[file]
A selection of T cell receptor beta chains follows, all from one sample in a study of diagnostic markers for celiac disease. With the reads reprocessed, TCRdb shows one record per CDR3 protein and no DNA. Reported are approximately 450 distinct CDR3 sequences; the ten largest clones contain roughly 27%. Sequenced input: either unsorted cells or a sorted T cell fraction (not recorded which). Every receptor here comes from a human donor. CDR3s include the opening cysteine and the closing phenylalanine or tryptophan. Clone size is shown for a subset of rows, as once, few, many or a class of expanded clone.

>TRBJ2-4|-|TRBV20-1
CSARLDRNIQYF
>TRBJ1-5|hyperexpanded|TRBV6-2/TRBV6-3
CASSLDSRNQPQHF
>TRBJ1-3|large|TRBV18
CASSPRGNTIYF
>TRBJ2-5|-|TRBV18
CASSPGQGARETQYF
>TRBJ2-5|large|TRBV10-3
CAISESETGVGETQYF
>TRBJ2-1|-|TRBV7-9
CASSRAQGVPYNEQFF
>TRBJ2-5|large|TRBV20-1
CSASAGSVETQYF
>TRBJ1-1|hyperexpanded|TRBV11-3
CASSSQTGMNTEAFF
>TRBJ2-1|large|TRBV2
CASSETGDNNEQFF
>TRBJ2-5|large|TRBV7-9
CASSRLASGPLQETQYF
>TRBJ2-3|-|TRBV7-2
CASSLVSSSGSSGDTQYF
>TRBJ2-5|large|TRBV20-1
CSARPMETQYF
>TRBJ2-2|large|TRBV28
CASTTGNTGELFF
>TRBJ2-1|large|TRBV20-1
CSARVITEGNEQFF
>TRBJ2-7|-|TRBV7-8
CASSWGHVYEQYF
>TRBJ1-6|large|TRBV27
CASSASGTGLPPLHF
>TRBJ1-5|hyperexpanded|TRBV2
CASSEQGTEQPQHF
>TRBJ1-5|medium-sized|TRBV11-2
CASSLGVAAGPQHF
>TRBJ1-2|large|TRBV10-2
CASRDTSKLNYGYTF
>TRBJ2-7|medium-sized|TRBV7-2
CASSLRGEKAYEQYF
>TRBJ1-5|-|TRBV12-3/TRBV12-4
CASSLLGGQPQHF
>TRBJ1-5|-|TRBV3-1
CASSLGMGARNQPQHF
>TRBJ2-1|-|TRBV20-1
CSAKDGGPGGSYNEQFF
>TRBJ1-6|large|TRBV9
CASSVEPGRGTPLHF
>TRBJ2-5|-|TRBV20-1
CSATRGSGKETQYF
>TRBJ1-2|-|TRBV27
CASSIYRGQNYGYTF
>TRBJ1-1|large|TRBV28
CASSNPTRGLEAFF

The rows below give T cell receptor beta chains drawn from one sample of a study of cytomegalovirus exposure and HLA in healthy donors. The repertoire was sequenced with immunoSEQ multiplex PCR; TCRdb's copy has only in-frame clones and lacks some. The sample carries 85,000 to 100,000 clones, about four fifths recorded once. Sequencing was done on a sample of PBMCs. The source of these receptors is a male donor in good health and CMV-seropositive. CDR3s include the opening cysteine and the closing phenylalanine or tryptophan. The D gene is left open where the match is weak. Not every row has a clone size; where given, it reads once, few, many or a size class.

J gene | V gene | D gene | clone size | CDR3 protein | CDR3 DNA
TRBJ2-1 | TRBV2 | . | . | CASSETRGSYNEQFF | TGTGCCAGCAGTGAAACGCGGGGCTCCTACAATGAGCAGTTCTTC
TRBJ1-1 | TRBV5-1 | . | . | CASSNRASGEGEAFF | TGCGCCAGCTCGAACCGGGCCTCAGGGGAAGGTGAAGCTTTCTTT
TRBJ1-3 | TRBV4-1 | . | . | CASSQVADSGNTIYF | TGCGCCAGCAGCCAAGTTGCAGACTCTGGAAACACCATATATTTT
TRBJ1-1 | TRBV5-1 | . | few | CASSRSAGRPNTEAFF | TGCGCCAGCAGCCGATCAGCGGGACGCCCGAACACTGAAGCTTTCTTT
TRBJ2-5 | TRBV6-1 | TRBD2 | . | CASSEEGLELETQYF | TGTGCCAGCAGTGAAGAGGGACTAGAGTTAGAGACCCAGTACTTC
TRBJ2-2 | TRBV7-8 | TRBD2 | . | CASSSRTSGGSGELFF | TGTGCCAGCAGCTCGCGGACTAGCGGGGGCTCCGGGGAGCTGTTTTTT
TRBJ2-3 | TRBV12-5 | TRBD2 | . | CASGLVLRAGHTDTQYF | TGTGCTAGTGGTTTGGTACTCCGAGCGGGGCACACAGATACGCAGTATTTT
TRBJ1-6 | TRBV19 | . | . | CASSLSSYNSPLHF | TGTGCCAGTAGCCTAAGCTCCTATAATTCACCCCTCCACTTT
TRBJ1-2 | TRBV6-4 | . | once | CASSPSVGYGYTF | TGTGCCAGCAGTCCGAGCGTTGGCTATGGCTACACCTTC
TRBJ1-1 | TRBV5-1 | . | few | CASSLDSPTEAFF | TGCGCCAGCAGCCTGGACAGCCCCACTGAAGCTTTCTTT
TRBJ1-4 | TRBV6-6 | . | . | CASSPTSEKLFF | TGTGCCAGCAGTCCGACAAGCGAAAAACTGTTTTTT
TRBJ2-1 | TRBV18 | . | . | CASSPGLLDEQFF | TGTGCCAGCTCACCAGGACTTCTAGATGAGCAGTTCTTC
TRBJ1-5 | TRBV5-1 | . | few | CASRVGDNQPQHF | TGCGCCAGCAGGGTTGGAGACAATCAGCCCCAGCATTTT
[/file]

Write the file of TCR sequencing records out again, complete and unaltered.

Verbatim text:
A selection of T cell receptor beta chains follows, all from one sample in a study of diagnostic markers for celiac disease. With the reads reprocessed, TCRdb shows one record per CDR3 protein and no DNA. Reported are approximately 450 distinct CDR3 sequences; the ten largest clones contain roughly 27%. Sequenced input: either unsorted cells or a sorted T cell fraction (not recorded which). Every receptor here comes from a human donor. CDR3s include the opening cysteine and the closing phenylalanine or tryptophan. Clone size is shown for a subset of rows, as once, few, many or a class of expanded clone.

>TRBJ2-4|-|TRBV20-1
CSARLDRNIQYF
>TRBJ1-5|hyperexpanded|TRBV6-2/TRBV6-3
CASSLDSRNQPQHF
>TRBJ1-3|large|TRBV18
CASSPRGNTIYF
>TRBJ2-5|-|TRBV18
CASSPGQGARETQYF
>TRBJ2-5|large|TRBV10-3
CAISESETGVGETQYF
>TRBJ2-1|-|TRBV7-9
CASSRAQGVPYNEQFF
>TRBJ2-5|large|TRBV20-1
CSASAGSVETQYF
>TRBJ1-1|hyperexpanded|TRBV11-3
CASSSQTGMNTEAFF
>TRBJ2-1|large|TRBV2
CASSETGDNNEQFF
>TRBJ2-5|large|TRBV7-9
CASSRLASGPLQETQYF
>TRBJ2-3|-|TRBV7-2
CASSLVSSSGSSGDTQYF
>TRBJ2-5|large|TRBV20-1
CSARPMETQYF
>TRBJ2-2|large|TRBV28
CASTTGNTGELFF
>TRBJ2-1|large|TRBV20-1
CSARVITEGNEQFF
>TRBJ2-7|-|TRBV7-8
CASSWGHVYEQYF
>TRBJ1-6|large|TRBV27
CASSASGTGLPPLHF
>TRBJ1-5|hyperexpanded|TRBV2
CASSEQGTEQPQHF
>TRBJ1-5|medium-sized|TRBV11-2
CASSLGVAAGPQHF
>TRBJ1-2|large|TRBV10-2
CASRDTSKLNYGYTF
>TRBJ2-7|medium-sized|TRBV7-2
CASSLRGEKAYEQYF
>TRBJ1-5|-|TRBV12-3/TRBV12-4
CASSLLGGQPQHF
>TRBJ1-5|-|TRBV3-1
CASSLGMGARNQPQHF
>TRBJ2-1|-|TRBV20-1
CSAKDGGPGGSYNEQFF
>TRBJ1-6|large|TRBV9
CASSVEPGRGTPLHF
>TRBJ2-5|-|TRBV20-1
CSATRGSGKETQYF
>TRBJ1-2|-|TRBV27
CASSIYRGQNYGYTF
>TRBJ1-1|large|TRBV28
CASSNPTRGLEAFF

The rows below give T cell receptor beta chains drawn from one sample of a study of cytomegalovirus exposure and HLA in healthy donors. The repertoire was sequenced with immunoSEQ multiplex PCR; TCRdb's copy has only in-frame clones and lacks some. The sample carries 85,000 to 100,000 clones, about four fifths recorded once. Sequencing was done on a sample of PBMCs. The source of these receptors is a male donor in good health and CMV-seropositive. CDR3s include the opening cysteine and the closing phenylalanine or tryptophan. The D gene is left open where the match is weak. Not every row has a clone size; where given, it reads once, few, many or a size class.

J gene | V gene | D gene | clone size | CDR3 protein | CDR3 DNA
TRBJ2-1 | TRBV2 | . | . | CASSETRGSYNEQFF | TGTGCCAGCAGTGAAACGCGGGGCTCCTACAATGAGCAGTTCTTC
TRBJ1-1 | TRBV5-1 | . | . | CASSNRASGEGEAFF | TGCGCCAGCTCGAACCGGGCCTCAGGGGAAGGTGAAGCTTTCTTT
TRBJ1-3 | TRBV4-1 | . | . | CASSQVADSGNTIYF | TGCGCCAGCAGCCAAGTTGCAGACTCTGGAAACACCATATATTTT
TRBJ1-1 | TRBV5-1 | . | few | CASSRSAGRPNTEAFF | TGCGCCAGCAGCCGATCAGCGGGACGCCCGAACACTGAAGCTTTCTTT
TRBJ2-5 | TRBV6-1 | TRBD2 | . | CASSEEGLELETQYF | TGTGCCAGCAGTGAAGAGGGACTAGAGTTAGAGACCCAGTACTTC
TRBJ2-2 | TRBV7-8 | TRBD2 | . | CASSSRTSGGSGELFF | TGTGCCAGCAGCTCGCGGACTAGCGGGGGCTCCGGGGAGCTGTTTTTT
TRBJ2-3 | TRBV12-5 | TRBD2 | . | CASGLVLRAGHTDTQYF | TGTGCTAGTGGTTTGGTACTCCGAGCGGGGCACACAGATACGCAGTATTTT
TRBJ1-6 | TRBV19 | . | . | CASSLSSYNSPLHF | TGTGCCAGTAGCCTAAGCTCCTATAATTCACCCCTCCACTTT
TRBJ1-2 | TRBV6-4 | . | once | CASSPSVGYGYTF | TGTGCCAGCAGTCCGAGCGTTGGCTATGGCTACACCTTC
TRBJ1-1 | TRBV5-1 | . | few | CASSLDSPTEAFF | TGCGCCAGCAGCCTGGACAGCCCCACTGAAGCTTTCTTT
TRBJ1-4 | TRBV6-6 | . | . | CASSPTSEKLFF | TGTGCCAGCAGTCCGACAAGCGAAAAACTGTTTTTT
TRBJ2-1 | TRBV18 | . | . | CASSPGLLDEQFF | TGTGCCAGCTCACCAGGACTTCTAGATGAGCAGTTCTTC
TRBJ1-5 | TRBV5-1 | . | few | CASRVGDNQPQHF | TGCGCCAGCAGGGTTGGAGACAATCAGCCCCAGCATTTT